Now that the dust has started to settle from the monthslong fight over Kaput, it’s worth taking a step back and examining where we stand with the feral hog problem in the Lone Star State. After all, the hog population did not go away or even slow in its growth while we debated the pros and cons of using poison as a hog-control mechanism.

In many respects, we’re pretty close to where we started when Texas Agriculture Commissioner Sid Miller approved the warfarin-based poison commercially known as Kaput back in late February.

As discussed in a previous article, H.B. 3451, a bill that would ban the use of any lethal pesticide on feral hogs, failed to pass the legislature, but the company that produces Kaput withdrew registration for use of the poison in Texas in April. Though the company could theoretically reapply with the Texas Agricultural Commission to use the poison again at a later date, as of right now, nobody can use Kaput on hogs in Texas.

At the same time, Gov. Greg Abbott signed the general appropriations bill for the state on June 12. The budget contains a provision specifically prohibiting the Texas A&M AgriLife Extension Service or the Department of Agriculture from spending any money on the implementation of a warfarin-based hog poison.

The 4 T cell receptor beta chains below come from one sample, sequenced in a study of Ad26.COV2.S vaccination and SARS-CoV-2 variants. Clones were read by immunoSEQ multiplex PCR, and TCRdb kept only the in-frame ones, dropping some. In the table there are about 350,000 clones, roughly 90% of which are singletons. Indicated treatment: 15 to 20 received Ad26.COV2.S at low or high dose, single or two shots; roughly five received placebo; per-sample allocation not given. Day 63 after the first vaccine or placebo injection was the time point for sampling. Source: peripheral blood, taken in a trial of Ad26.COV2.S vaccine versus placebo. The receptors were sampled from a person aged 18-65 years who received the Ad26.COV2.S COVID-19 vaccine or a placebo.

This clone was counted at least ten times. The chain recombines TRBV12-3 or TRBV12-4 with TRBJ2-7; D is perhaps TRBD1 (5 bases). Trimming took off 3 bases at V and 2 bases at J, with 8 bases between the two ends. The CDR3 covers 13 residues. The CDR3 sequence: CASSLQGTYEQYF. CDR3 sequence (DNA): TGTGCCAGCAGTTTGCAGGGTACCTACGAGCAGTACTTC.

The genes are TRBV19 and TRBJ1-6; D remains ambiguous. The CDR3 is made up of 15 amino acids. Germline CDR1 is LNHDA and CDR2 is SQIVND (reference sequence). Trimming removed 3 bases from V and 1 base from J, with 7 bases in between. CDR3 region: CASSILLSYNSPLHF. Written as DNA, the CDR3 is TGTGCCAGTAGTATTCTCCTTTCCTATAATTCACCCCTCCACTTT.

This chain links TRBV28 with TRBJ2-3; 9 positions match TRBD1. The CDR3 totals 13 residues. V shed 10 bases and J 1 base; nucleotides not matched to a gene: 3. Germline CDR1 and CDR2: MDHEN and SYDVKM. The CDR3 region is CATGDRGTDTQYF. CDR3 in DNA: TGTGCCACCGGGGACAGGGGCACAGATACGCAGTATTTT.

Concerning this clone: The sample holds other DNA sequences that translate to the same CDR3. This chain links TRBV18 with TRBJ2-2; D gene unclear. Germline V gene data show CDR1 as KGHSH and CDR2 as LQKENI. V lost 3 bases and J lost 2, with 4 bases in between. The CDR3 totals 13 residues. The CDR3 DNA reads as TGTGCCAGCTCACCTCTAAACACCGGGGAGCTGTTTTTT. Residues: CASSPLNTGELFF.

This is not an all-encompassing ban on warfarin-based hog poisons, and it’s only effective until the legislature meets again, but it effectively puts the brakes on any use of the poison by state agencies for the next two years.

At least for now, hunters and trappers in Texas don’t have to worry about eating hog meat contaminated with warfarin. The same goes for the growing hog meat industry in Texas, where companies like the Wild Boar Meat Company can process wild hogs into pet food without fear of unknowingly accepting poison-laced hog meat.

With these things in mind, the overall hog harvest this year will probably be slightly greater than the one in 2016. For one thing, the helicopter hog hunting industry in Texas is continuing to grow, with aerial hunters taking an estimated 34,400 hogs last year alone. That number will likely further increase in 2017.

Legislators even approved H.B. 3535, which permits the hunting of hogs from hot air balloons. Every little bit helps, but the way things stand now, it doesn’t look like either of those methods of aerial hog hunting will really move the needle much when it comes to dealing with the exploding hog population.

After all, biologists estimated that hunters, trappers and animal control specialists harvested over 750,000 hogs in 2010, which was less than half the number of hogs that needed to be killed just to stop their population growth.

The state of Texas decided not to open a potential Pandora’s box of unintended consequences by taking steps to discourage the use of warfarin based hog poison. However, even the most optimistic estimates on the effectiveness of the current methods of hog control indicate that they’ll fall well short of the necessary hog harvest to stop or significantly slow the growth of the hog population in Texas.

Short of a major change in people’s attitudes towards hogs, or the development of some new technology, it’s going to be difficult to harvest the three quarters of million additional hogs its estimated we’ll need to harvest to stop their population growth in Texas.